Dear Friend of The FUND:
I am pleased to report that The FUND for Lake George, with the immediate engagement of The Jefferson Project — The FUND’s environmental research collaboration with IBM and Rensselaer Polytechnic Institute — has rapidly responded to the Lake’s first confirmed harmful algal bloom (HAB), discovered in Harris Bay on the northeast side of Assembly Point on Monday, Nov. 9.
The multi-faceted mobilization will complement the investigation being conducted by the State Department of Environmental Conservation by focusing on identifying the physical, biological, and chemical factors responsible for the bloom, with the objective of informing actions required to head off and prevent future HABs:
- On Monday afternoon, scientists from The Jefferson Project collected samples of the algae and sent them out for detailed laboratory analysis. The genetic heterogeneity of algae can vary significantly within a bloom, and the more species-specific information that can be obtained, the more meaningful it is in diagnosing the bloom’s origins. Analysis by The Jefferson Project will also include an assessment of whether the HAB was producing toxins.
- On Tuesday, Nov. 10, Jefferson Project vertical profilers were deployed at the site of the confirmed bloom and at a second location to provide monitoring for comparative analysis. Vertical profilers are sophisticated monitoring tools that collect data on water temperatures, algal abundance, pH, oxygen, iron, salinity and turbidity at various depths throughout the water column. Similar data was also collected around the site and in adjacent bays using hand-held sampling devices as well as by taking physical water samples for the analysis of nutrients, algae, and the sediments. With air temperatures continuing to be unseasonably warm, it is expected that water conditions were much like they were at the time of the bloom.
- In the coming days, team members will continue to gather data with the vertical profilers, and collect additional physical samples. The data will be analyzed by Jefferson Project researchers at Rensselaer Polytechnic Institute’s Darrin Fresh Water Institute in Bolton Landing and run through the Project’s highly advanced computer models designed to identify and simultaneously assess multiple physical, chemical, and biological factors influencing Lake George water quality. These same models were recently used by the Project to determine the likely cause of HABs in Skaneateles Lake, which experienced its first bloom in 2017. With its clean, clear waters, Skaneateles is considered a “sister lake” of Lake George. Both lakes were included in the State’s 12-lake Harmful Algal Bloom Initiative launched in 2017 by Governor Cuomo.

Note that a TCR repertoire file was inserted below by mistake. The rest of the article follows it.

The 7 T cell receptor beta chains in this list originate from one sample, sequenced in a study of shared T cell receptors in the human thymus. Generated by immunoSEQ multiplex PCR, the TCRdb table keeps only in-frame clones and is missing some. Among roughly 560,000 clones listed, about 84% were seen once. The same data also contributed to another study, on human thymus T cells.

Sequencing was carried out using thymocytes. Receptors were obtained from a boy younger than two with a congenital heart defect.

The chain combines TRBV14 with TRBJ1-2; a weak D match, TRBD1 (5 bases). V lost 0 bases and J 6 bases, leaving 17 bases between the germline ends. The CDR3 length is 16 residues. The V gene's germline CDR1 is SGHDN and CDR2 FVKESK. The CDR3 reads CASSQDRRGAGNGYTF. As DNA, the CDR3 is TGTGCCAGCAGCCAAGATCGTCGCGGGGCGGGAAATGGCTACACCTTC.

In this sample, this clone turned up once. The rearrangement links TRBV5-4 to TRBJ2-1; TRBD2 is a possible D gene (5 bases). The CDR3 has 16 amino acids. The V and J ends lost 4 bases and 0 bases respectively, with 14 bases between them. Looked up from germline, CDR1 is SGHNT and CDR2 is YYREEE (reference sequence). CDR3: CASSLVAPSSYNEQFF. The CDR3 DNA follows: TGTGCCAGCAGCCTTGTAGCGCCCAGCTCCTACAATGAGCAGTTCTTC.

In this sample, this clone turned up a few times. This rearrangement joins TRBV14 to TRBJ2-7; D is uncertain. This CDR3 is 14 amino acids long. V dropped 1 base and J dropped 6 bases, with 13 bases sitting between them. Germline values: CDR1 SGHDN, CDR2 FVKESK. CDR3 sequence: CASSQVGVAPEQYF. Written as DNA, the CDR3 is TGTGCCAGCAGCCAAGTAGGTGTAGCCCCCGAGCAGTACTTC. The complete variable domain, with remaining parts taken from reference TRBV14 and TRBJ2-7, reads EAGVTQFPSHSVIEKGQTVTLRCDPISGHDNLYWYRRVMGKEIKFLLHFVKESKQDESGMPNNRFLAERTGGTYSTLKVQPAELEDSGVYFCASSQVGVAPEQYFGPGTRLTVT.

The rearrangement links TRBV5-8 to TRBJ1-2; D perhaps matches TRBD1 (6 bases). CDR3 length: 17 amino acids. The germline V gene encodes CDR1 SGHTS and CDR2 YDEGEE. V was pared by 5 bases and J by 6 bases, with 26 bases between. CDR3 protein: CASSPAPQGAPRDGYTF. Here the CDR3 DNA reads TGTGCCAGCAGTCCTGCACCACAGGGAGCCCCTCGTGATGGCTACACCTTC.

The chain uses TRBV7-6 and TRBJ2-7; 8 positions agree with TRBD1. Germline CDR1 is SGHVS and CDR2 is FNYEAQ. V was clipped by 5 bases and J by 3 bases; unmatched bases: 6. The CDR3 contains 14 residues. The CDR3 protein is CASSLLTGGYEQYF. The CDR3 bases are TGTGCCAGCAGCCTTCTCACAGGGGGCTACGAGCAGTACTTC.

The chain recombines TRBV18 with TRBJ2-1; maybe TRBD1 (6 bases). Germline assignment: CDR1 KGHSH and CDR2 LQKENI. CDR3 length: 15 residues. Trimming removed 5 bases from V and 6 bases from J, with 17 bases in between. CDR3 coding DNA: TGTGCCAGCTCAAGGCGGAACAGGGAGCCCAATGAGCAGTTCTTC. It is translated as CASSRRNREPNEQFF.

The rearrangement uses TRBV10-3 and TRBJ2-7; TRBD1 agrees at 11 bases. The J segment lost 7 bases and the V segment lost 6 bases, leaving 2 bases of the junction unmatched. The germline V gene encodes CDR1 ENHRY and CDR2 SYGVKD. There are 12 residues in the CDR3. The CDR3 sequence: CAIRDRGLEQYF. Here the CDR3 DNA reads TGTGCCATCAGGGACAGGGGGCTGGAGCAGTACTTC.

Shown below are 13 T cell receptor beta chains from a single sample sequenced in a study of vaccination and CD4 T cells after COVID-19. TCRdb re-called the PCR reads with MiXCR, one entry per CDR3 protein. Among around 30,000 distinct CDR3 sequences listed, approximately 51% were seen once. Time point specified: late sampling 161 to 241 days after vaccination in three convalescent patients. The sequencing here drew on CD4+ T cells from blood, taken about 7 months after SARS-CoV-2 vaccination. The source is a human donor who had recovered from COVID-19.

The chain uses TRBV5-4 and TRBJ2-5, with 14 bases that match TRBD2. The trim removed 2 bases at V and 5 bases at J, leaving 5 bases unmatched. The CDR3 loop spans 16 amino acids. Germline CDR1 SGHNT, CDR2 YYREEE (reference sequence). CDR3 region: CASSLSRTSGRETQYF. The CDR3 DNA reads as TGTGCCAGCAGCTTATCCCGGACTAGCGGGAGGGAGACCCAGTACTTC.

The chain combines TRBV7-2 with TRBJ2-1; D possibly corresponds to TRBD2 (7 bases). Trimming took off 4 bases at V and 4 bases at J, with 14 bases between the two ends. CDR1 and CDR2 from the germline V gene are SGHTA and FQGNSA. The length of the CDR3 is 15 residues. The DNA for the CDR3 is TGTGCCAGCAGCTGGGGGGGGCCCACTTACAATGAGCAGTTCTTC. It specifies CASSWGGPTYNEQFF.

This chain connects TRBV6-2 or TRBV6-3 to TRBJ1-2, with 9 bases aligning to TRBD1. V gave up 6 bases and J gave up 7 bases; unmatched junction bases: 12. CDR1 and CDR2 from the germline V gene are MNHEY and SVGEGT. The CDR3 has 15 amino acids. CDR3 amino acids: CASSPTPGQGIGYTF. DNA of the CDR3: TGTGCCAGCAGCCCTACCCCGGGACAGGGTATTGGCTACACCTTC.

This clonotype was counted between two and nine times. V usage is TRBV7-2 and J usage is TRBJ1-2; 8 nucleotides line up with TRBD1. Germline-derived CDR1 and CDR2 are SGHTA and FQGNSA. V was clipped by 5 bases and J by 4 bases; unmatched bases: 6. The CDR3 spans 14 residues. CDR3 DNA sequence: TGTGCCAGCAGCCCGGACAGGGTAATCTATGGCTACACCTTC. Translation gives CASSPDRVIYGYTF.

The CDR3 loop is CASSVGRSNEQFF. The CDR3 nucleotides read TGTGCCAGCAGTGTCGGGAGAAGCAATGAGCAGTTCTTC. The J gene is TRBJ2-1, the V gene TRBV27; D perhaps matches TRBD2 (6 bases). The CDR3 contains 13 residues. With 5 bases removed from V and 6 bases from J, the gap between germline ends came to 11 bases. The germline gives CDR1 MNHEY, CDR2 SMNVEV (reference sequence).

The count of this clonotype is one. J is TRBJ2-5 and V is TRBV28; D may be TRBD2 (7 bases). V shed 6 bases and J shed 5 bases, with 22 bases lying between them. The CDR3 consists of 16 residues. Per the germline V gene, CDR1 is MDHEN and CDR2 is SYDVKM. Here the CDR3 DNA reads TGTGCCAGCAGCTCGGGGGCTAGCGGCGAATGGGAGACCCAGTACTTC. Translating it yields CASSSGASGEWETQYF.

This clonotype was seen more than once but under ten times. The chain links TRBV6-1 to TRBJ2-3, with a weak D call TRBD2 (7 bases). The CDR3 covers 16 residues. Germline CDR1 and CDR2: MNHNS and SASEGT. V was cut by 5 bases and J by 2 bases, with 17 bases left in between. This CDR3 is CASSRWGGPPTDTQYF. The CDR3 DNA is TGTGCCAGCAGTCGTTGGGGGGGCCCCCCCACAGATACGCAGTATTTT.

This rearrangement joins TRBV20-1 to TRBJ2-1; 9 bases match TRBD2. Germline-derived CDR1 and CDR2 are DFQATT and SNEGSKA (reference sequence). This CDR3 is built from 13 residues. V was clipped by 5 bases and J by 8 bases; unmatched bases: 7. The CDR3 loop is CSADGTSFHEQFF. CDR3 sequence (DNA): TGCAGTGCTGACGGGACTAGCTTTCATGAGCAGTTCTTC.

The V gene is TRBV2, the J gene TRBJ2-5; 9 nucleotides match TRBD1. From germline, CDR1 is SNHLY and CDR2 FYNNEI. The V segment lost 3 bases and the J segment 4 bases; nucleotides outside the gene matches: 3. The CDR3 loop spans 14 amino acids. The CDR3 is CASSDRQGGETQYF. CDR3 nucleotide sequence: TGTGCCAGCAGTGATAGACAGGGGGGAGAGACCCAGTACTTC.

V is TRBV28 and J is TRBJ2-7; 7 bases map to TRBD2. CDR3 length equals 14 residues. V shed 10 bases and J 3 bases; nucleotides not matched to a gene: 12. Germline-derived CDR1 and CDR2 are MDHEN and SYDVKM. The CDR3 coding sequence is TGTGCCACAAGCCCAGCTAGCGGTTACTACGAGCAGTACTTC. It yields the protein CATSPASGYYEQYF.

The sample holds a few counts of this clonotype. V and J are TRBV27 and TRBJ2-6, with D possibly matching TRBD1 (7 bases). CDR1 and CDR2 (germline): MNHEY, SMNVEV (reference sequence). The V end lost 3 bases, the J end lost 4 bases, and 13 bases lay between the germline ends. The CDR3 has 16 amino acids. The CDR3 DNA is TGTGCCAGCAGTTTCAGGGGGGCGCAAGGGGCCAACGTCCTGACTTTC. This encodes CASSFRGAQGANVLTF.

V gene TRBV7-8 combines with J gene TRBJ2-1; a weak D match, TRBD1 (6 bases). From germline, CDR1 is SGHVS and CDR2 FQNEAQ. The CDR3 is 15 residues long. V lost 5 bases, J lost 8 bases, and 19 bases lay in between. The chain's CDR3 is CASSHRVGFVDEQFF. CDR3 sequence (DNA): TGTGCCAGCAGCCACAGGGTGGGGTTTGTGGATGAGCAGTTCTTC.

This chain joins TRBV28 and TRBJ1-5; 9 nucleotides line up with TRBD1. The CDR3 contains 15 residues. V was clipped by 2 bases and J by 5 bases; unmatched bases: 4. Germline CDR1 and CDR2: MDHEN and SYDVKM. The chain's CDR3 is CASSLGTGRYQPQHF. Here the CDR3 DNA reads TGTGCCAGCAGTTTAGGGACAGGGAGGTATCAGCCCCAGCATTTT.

The discovery of the Harris Bay bloom provides both a warning and an opportunity.
The bloom shows that, despite its world-renowned water quality, Lake George is not immune to the HABs threat. The escalating threat of HABs has been driving The FUND’s comprehensive commitments to curbing excessive levels of nutrients from aging wastewater treatment plants and septic systems, and from stormwater runoff that together feed algae growth and the potential for HABs.
This bloom also provides a real-time opportunity to build on the unparalleled work already underway by The Jefferson Project to understand the complex underlying conditions that, combined with high nutrient levels, lead to HAB occurrences. This knowledge will guide much more targeted and effective measures to stop HABs from occurring in the future.
The Harris Bay bloom was confirmed by NYSDEC after the suspicious formation was spotted by a volunteer participant in the Department’s Citizen Statewide Lake Assessment Program and reported to the Lake George Association.
The FUND applauds the citizen who noticed and quickly reported the bloom. Their fast action allowed our Jefferson Project partners to mobilize the scientific expertise and technological assets required for detailed assessment of the problem and what it will take to solve it.
Harmful algal blooms have appeared with increasing frequency in lakes throughout New York State and across the country in recent years, in some cases devastating lake ecology and lake-based economies as the resulting pea soup-like water conditions have chased away recreational tourism, depressed property values, and contaminated waters that, like Lake George, serve as drinking water supplies. As HABs continue to escalate, they have become a critical focus of The Jefferson Project. The Harris Bay bloom underscores the Project’s importance in both understanding the mounting HAB threat to Lake George, and advancing The FUND’s science-based advocacy to protect the Lake’s still superb water quality and unsurpassed natural character.
Thank you for your continued support of The FUND. Together with The Jefferson Project and all of our partners in protection, we will ensure the lasting protection of the Queen of American Lakes.
The FUND for Lake George